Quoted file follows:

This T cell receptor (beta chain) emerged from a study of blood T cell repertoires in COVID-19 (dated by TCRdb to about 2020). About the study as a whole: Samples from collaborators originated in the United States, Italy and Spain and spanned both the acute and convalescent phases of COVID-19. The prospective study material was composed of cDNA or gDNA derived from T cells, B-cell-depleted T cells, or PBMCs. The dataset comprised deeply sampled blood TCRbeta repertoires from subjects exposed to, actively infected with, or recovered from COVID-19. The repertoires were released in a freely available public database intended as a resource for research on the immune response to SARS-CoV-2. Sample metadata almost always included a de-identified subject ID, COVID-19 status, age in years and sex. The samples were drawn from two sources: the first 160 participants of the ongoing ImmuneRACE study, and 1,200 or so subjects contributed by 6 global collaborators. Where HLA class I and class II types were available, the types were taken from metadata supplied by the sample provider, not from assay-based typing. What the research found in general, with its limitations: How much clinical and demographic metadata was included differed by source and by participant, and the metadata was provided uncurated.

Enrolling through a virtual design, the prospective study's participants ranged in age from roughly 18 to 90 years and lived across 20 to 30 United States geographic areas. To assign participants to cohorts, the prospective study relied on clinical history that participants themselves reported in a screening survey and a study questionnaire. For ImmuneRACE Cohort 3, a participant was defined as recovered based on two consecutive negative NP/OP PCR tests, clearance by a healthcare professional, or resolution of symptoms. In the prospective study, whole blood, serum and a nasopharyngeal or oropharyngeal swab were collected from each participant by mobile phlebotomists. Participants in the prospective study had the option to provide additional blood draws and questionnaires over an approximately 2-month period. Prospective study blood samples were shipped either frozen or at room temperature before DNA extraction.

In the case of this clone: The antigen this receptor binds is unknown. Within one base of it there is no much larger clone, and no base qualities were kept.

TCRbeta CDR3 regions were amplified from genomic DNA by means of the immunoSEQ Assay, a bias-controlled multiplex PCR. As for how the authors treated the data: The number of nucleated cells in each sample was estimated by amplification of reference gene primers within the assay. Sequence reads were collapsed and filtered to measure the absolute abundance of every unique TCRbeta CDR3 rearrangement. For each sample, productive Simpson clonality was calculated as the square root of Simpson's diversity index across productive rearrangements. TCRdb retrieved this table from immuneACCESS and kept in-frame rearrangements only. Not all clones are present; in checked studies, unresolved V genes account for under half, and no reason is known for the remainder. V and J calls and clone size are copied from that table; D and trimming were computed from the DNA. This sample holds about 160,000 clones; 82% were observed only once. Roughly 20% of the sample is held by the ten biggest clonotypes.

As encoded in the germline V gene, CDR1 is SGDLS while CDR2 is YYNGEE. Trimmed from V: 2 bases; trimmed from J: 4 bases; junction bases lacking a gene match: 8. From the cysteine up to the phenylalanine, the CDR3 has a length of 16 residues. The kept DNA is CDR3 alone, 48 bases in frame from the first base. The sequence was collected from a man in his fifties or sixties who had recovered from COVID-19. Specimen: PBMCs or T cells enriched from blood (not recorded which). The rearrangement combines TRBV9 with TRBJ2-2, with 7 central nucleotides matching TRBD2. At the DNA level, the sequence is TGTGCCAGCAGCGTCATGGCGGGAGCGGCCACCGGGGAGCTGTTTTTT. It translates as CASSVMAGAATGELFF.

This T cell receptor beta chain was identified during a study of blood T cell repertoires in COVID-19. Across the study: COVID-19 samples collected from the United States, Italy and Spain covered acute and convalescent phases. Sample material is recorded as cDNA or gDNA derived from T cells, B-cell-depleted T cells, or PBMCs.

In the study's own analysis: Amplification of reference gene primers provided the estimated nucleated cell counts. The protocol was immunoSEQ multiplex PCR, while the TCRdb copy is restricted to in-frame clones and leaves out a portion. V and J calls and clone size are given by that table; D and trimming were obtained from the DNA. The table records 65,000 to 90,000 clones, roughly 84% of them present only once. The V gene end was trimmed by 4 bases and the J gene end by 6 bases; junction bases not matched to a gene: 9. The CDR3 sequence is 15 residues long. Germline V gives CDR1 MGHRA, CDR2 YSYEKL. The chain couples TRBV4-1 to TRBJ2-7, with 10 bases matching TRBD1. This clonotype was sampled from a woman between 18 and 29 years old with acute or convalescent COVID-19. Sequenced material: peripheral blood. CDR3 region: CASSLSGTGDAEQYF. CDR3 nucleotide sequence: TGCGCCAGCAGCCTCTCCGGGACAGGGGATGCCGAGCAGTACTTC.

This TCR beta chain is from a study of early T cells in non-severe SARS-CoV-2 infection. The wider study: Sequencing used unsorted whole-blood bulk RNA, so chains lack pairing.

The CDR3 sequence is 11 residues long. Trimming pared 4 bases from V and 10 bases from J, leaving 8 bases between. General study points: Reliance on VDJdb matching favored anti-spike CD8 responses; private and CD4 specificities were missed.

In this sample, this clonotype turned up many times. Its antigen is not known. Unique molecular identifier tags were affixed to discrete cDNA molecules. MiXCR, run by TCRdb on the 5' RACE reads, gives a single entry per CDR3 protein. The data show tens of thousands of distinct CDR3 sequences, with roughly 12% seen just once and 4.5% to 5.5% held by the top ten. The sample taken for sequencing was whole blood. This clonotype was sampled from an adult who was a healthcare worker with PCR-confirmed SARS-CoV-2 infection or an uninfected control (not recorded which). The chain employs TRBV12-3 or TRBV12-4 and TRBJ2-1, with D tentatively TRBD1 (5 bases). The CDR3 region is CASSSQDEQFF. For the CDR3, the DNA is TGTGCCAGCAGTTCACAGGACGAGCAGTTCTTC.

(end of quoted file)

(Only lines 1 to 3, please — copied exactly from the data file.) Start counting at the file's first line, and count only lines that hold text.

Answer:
This T cell receptor (beta chain) emerged from a study of blood T cell repertoires in COVID-19 (dated by TCRdb to about 2020). About the study as a whole: Samples from collaborators originated in the United States, Italy and Spain and spanned both the acute and convalescent phases of COVID-19. The prospective study material was composed of cDNA or gDNA derived from T cells, B-cell-depleted T cells, or PBMCs. The dataset comprised deeply sampled blood TCRbeta repertoires from subjects exposed to, actively infected with, or recovered from COVID-19. The repertoires were released in a freely available public database intended as a resource for research on the immune response to SARS-CoV-2. Sample metadata almost always included a de-identified subject ID, COVID-19 status, age in years and sex. The samples were drawn from two sources: the first 160 participants of the ongoing ImmuneRACE study, and 1,200 or so subjects contributed by 6 global collaborators. Where HLA class I and class II types were available, the types were taken from metadata supplied by the sample provider, not from assay-based typing. What the research found in general, with its limitations: How much clinical and demographic metadata was included differed by source and by participant, and the metadata was provided uncurated.

Enrolling through a virtual design, the prospective study's participants ranged in age from roughly 18 to 90 years and lived across 20 to 30 United States geographic areas. To assign participants to cohorts, the prospective study relied on clinical history that participants themselves reported in a screening survey and a study questionnaire. For ImmuneRACE Cohort 3, a participant was defined as recovered based on two consecutive negative NP/OP PCR tests, clearance by a healthcare professional, or resolution of symptoms. In the prospective study, whole blood, serum and a nasopharyngeal or oropharyngeal swab were collected from each participant by mobile phlebotomists. Participants in the prospective study had the option to provide additional blood draws and questionnaires over an approximately 2-month period. Prospective study blood samples were shipped either frozen or at room temperature before DNA extraction.

In the case of this clone: The antigen this receptor binds is unknown. Within one base of it there is no much larger clone, and no base qualities were kept.